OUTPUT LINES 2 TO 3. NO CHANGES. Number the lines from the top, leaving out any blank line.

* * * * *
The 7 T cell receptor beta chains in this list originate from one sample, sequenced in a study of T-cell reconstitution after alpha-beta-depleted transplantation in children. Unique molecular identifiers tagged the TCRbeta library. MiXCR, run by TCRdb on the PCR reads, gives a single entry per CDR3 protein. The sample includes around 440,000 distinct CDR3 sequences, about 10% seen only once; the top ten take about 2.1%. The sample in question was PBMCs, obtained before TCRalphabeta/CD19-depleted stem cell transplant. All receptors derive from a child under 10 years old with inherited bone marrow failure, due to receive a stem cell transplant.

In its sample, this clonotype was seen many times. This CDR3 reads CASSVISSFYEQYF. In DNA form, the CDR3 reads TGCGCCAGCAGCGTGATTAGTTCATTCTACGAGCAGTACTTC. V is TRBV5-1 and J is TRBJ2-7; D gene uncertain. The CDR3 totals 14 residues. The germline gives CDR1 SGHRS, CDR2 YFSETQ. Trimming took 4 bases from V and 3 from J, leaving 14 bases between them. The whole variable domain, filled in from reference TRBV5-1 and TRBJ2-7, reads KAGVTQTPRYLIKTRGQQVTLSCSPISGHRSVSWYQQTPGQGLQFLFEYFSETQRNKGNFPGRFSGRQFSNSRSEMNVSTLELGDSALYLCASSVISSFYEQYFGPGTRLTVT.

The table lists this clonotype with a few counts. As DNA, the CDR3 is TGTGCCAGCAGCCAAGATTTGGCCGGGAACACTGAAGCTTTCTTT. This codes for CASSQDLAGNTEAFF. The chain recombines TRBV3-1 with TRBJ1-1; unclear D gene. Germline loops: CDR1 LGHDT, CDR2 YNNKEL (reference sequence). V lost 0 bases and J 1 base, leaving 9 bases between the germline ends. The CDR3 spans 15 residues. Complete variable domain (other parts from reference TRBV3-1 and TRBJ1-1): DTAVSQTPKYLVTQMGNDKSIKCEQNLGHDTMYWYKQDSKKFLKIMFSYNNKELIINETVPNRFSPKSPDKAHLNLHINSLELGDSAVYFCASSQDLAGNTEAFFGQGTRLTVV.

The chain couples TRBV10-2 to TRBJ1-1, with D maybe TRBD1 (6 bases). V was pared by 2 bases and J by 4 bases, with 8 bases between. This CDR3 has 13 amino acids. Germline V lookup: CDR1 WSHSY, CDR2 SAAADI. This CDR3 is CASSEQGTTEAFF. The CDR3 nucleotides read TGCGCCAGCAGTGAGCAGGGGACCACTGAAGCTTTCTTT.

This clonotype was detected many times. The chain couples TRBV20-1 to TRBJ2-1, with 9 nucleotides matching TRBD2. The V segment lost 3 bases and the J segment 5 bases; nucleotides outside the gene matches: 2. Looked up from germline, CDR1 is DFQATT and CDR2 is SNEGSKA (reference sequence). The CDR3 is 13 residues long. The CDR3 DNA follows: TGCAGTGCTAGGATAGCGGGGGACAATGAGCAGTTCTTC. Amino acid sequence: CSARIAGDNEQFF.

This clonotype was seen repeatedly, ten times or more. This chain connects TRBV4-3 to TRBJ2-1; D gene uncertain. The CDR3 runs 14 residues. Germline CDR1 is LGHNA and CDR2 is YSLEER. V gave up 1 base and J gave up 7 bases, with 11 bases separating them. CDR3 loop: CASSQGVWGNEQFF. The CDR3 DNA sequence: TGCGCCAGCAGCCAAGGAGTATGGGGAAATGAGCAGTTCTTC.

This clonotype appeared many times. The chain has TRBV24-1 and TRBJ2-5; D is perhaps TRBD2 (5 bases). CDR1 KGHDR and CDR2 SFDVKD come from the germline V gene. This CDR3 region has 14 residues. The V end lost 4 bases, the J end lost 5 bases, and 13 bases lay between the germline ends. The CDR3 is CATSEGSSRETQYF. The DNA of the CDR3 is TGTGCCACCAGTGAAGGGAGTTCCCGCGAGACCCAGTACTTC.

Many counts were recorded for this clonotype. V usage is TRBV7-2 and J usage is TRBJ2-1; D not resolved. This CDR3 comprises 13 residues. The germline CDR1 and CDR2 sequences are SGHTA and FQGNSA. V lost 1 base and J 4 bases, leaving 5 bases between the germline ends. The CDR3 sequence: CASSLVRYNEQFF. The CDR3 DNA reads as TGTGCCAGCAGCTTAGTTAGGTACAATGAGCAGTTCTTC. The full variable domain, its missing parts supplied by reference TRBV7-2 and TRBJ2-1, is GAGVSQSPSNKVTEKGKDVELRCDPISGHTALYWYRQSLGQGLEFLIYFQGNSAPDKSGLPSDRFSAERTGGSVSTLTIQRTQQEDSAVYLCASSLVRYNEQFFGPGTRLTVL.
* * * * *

In its sample, this clonotype was seen many times. This CDR3 reads CASSVISSFYEQYF. In DNA form, the CDR3 reads TGCGCCAGCAGCGTGATTAGTTCATTCTACGAGCAGTACTTC. V is TRBV5-1 and J is TRBJ2-7; D gene uncertain. The CDR3 totals 14 residues. The germline gives CDR1 SGHRS, CDR2 YFSETQ. Trimming took 4 bases from V and 3 from J, leaving 14 bases between them. The whole variable domain, filled in from reference TRBV5-1 and TRBJ2-7, reads KAGVTQTPRYLIKTRGQQVTLSCSPISGHRSVSWYQQTPGQGLQFLFEYFSETQRNKGNFPGRFSGRQFSNSRSEMNVSTLELGDSALYLCASSVISSFYEQYFGPGTRLTVT.

The table lists this clonotype with a few counts. As DNA, the CDR3 is TGTGCCAGCAGCCAAGATTTGGCCGGGAACACTGAAGCTTTCTTT. This codes for CASSQDLAGNTEAFF. The chain recombines TRBV3-1 with TRBJ1-1; unclear D gene. Germline loops: CDR1 LGHDT, CDR2 YNNKEL (reference sequence). V lost 0 bases and J 1 base, leaving 9 bases between the germline ends. The CDR3 spans 15 residues. Complete variable domain (other parts from reference TRBV3-1 and TRBJ1-1): DTAVSQTPKYLVTQMGNDKSIKCEQNLGHDTMYWYKQDSKKFLKIMFSYNNKELIINETVPNRFSPKSPDKAHLNLHINSLELGDSAVYFCASSQDLAGNTEAFFGQGTRLTVV.